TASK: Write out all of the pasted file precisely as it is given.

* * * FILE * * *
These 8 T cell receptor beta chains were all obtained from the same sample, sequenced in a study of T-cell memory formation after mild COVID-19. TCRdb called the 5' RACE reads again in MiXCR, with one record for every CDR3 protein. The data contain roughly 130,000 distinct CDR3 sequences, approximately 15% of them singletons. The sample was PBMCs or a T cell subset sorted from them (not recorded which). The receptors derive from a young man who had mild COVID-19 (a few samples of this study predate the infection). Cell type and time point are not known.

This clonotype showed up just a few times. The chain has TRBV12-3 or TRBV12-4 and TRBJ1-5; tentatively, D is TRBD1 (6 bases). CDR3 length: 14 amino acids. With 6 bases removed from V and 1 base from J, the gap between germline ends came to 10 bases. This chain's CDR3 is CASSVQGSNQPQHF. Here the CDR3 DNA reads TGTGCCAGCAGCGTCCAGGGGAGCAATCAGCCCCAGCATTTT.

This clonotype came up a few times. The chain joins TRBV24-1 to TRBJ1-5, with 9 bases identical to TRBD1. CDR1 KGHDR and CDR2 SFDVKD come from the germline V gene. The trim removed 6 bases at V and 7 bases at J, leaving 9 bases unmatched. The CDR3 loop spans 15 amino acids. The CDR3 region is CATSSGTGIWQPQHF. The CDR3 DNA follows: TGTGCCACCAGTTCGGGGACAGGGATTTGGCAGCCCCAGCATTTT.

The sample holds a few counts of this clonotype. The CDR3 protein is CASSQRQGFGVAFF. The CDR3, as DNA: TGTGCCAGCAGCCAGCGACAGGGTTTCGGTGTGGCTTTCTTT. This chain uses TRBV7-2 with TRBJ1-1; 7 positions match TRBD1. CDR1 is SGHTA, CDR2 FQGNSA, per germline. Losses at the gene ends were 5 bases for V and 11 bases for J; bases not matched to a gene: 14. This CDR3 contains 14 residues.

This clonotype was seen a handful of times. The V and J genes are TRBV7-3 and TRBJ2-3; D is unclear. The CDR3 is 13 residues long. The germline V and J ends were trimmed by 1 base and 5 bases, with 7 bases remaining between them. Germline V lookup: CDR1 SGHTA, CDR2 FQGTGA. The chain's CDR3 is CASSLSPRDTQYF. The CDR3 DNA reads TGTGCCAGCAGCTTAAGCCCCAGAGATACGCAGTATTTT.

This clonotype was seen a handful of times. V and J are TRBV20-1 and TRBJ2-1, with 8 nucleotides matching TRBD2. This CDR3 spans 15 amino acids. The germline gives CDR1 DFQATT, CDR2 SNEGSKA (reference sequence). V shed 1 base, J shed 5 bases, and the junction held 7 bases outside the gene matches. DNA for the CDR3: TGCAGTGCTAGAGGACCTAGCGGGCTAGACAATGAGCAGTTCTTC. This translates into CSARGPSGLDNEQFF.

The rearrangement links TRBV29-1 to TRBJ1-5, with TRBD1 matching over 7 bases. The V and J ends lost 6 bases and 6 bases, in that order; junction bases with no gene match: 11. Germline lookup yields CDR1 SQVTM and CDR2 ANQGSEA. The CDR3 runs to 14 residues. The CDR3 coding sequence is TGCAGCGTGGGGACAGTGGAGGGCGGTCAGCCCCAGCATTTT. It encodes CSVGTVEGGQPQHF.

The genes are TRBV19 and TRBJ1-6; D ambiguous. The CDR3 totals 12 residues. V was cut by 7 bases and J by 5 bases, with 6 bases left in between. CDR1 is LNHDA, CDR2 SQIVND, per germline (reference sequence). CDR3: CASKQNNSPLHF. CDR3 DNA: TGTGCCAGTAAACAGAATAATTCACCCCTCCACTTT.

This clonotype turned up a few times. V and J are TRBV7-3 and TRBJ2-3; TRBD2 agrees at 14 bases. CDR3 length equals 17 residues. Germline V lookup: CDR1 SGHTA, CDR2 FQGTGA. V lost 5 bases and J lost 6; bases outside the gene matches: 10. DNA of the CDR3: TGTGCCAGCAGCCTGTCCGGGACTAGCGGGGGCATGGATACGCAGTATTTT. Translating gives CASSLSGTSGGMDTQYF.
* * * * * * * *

These 8 T cell receptor beta chains were all obtained from the same sample, sequenced in a study of T-cell memory formation after mild COVID-19. TCRdb called the 5' RACE reads again in MiXCR, with one record for every CDR3 protein. The data contain roughly 130,000 distinct CDR3 sequences, approximately 15% of them singletons. The sample was PBMCs or a T cell subset sorted from them (not recorded which). The receptors derive from a young man who had mild COVID-19 (a few samples of this study predate the infection). Cell type and time point are not known.

This clonotype showed up just a few times. The chain has TRBV12-3 or TRBV12-4 and TRBJ1-5; tentatively, D is TRBD1 (6 bases). CDR3 length: 14 amino acids. With 6 bases removed from V and 1 base from J, the gap between germline ends came to 10 bases. This chain's CDR3 is CASSVQGSNQPQHF. Here the CDR3 DNA reads TGTGCCAGCAGCGTCCAGGGGAGCAATCAGCCCCAGCATTTT.

This clonotype came up a few times. The chain joins TRBV24-1 to TRBJ1-5, with 9 bases identical to TRBD1. CDR1 KGHDR and CDR2 SFDVKD come from the germline V gene. The trim removed 6 bases at V and 7 bases at J, leaving 9 bases unmatched. The CDR3 loop spans 15 amino acids. The CDR3 region is CATSSGTGIWQPQHF. The CDR3 DNA follows: TGTGCCACCAGTTCGGGGACAGGGATTTGGCAGCCCCAGCATTTT.

The sample holds a few counts of this clonotype. The CDR3 protein is CASSQRQGFGVAFF. The CDR3, as DNA: TGTGCCAGCAGCCAGCGACAGGGTTTCGGTGTGGCTTTCTTT. This chain uses TRBV7-2 with TRBJ1-1; 7 positions match TRBD1. CDR1 is SGHTA, CDR2 FQGNSA, per germline. Losses at the gene ends were 5 bases for V and 11 bases for J; bases not matched to a gene: 14. This CDR3 contains 14 residues.

This clonotype was seen a handful of times. The V and J genes are TRBV7-3 and TRBJ2-3; D is unclear. The CDR3 is 13 residues long. The germline V and J ends were trimmed by 1 base and 5 bases, with 7 bases remaining between them. Germline V lookup: CDR1 SGHTA, CDR2 FQGTGA. The chain's CDR3 is CASSLSPRDTQYF. The CDR3 DNA reads TGTGCCAGCAGCTTAAGCCCCAGAGATACGCAGTATTTT.

This clonotype was seen a handful of times. V and J are TRBV20-1 and TRBJ2-1, with 8 nucleotides matching TRBD2. This CDR3 spans 15 amino acids. The germline gives CDR1 DFQATT, CDR2 SNEGSKA (reference sequence). V shed 1 base, J shed 5 bases, and the junction held 7 bases outside the gene matches. DNA for the CDR3: TGCAGTGCTAGAGGACCTAGCGGGCTAGACAATGAGCAGTTCTTC. This translates into CSARGPSGLDNEQFF.

The rearrangement links TRBV29-1 to TRBJ1-5, with TRBD1 matching over 7 bases. The V and J ends lost 6 bases and 6 bases, in that order; junction bases with no gene match: 11. Germline lookup yields CDR1 SQVTM and CDR2 ANQGSEA. The CDR3 runs to 14 residues. The CDR3 coding sequence is TGCAGCGTGGGGACAGTGGAGGGCGGTCAGCCCCAGCATTTT. It encodes CSVGTVEGGQPQHF.

The genes are TRBV19 and TRBJ1-6; D ambiguous. The CDR3 totals 12 residues. V was cut by 7 bases and J by 5 bases, with 6 bases left in between. CDR1 is LNHDA, CDR2 SQIVND, per germline (reference sequence). CDR3: CASKQNNSPLHF. CDR3 DNA: TGTGCCAGTAAACAGAATAATTCACCCCTCCACTTT.

This clonotype turned up a few times. V and J are TRBV7-3 and TRBJ2-3; TRBD2 agrees at 14 bases. CDR3 length equals 17 residues. Germline V lookup: CDR1 SGHTA, CDR2 FQGTGA. V lost 5 bases and J lost 6; bases outside the gene matches: 10. DNA of the CDR3: TGTGCCAGCAGCCTGTCCGGGACTAGCGGGGGCATGGATACGCAGTATTTT. Translating gives CASSLSGTSGGMDTQYF.